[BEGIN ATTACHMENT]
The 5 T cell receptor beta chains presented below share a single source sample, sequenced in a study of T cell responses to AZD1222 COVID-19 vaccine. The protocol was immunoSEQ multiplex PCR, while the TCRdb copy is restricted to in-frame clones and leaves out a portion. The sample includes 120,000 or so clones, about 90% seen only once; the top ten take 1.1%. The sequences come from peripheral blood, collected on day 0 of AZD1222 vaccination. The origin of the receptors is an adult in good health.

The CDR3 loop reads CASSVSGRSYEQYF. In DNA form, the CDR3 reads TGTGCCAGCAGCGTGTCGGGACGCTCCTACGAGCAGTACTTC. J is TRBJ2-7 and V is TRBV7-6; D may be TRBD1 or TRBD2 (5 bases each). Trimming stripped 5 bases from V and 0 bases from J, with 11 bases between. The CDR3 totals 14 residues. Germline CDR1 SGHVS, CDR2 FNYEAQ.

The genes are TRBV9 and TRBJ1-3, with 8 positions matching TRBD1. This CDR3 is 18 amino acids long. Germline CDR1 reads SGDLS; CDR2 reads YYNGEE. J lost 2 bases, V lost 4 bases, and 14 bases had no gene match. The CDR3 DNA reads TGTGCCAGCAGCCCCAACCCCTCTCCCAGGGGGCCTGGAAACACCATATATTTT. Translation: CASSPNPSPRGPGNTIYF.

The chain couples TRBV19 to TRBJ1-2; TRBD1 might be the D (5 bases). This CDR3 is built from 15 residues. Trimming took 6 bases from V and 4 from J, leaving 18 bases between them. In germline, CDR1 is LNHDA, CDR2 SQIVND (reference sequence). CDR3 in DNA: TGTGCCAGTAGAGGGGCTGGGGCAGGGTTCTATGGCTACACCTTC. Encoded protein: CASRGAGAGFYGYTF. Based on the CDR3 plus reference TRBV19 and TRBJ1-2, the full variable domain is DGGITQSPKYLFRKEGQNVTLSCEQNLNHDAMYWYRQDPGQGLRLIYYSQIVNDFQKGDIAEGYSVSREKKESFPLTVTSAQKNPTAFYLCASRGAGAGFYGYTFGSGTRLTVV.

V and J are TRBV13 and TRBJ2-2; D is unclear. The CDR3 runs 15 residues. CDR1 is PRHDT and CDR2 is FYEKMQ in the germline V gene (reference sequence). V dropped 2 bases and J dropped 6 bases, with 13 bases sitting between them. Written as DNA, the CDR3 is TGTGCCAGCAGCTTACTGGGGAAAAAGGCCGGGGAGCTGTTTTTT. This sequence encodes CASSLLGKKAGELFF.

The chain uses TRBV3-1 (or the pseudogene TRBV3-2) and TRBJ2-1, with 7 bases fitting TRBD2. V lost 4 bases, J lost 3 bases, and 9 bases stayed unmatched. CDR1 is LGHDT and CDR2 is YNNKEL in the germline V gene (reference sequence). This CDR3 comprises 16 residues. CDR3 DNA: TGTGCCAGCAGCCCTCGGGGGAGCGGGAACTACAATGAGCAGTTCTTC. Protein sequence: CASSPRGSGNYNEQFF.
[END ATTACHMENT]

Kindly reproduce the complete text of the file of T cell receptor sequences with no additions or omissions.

The 5 T cell receptor beta chains presented below share a single source sample, sequenced in a study of T cell responses to AZD1222 COVID-19 vaccine. The protocol was immunoSEQ multiplex PCR, while the TCRdb copy is restricted to in-frame clones and leaves out a portion. The sample includes 120,000 or so clones, about 90% seen only once; the top ten take 1.1%. The sequences come from peripheral blood, collected on day 0 of AZD1222 vaccination. The origin of the receptors is an adult in good health.

The CDR3 loop reads CASSVSGRSYEQYF. In DNA form, the CDR3 reads TGTGCCAGCAGCGTGTCGGGACGCTCCTACGAGCAGTACTTC. J is TRBJ2-7 and V is TRBV7-6; D may be TRBD1 or TRBD2 (5 bases each). Trimming stripped 5 bases from V and 0 bases from J, with 11 bases between. The CDR3 totals 14 residues. Germline CDR1 SGHVS, CDR2 FNYEAQ.

The genes are TRBV9 and TRBJ1-3, with 8 positions matching TRBD1. This CDR3 is 18 amino acids long. Germline CDR1 reads SGDLS; CDR2 reads YYNGEE. J lost 2 bases, V lost 4 bases, and 14 bases had no gene match. The CDR3 DNA reads TGTGCCAGCAGCCCCAACCCCTCTCCCAGGGGGCCTGGAAACACCATATATTTT. Translation: CASSPNPSPRGPGNTIYF.

The chain couples TRBV19 to TRBJ1-2; TRBD1 might be the D (5 bases). This CDR3 is built from 15 residues. Trimming took 6 bases from V and 4 from J, leaving 18 bases between them. In germline, CDR1 is LNHDA, CDR2 SQIVND (reference sequence). CDR3 in DNA: TGTGCCAGTAGAGGGGCTGGGGCAGGGTTCTATGGCTACACCTTC. Encoded protein: CASRGAGAGFYGYTF. Based on the CDR3 plus reference TRBV19 and TRBJ1-2, the full variable domain is DGGITQSPKYLFRKEGQNVTLSCEQNLNHDAMYWYRQDPGQGLRLIYYSQIVNDFQKGDIAEGYSVSREKKESFPLTVTSAQKNPTAFYLCASRGAGAGFYGYTFGSGTRLTVV.

V and J are TRBV13 and TRBJ2-2; D is unclear. The CDR3 runs 15 residues. CDR1 is PRHDT and CDR2 is FYEKMQ in the germline V gene (reference sequence). V dropped 2 bases and J dropped 6 bases, with 13 bases sitting between them. Written as DNA, the CDR3 is TGTGCCAGCAGCTTACTGGGGAAAAAGGCCGGGGAGCTGTTTTTT. This sequence encodes CASSLLGKKAGELFF.

The chain uses TRBV3-1 (or the pseudogene TRBV3-2) and TRBJ2-1, with 7 bases fitting TRBD2. V lost 4 bases, J lost 3 bases, and 9 bases stayed unmatched. CDR1 is LGHDT and CDR2 is YNNKEL in the germline V gene (reference sequence). This CDR3 comprises 16 residues. CDR3 DNA: TGTGCCAGCAGCCCTCGGGGGAGCGGGAACTACAATGAGCAGTTCTTC. Protein sequence: CASSPRGSGNYNEQFF.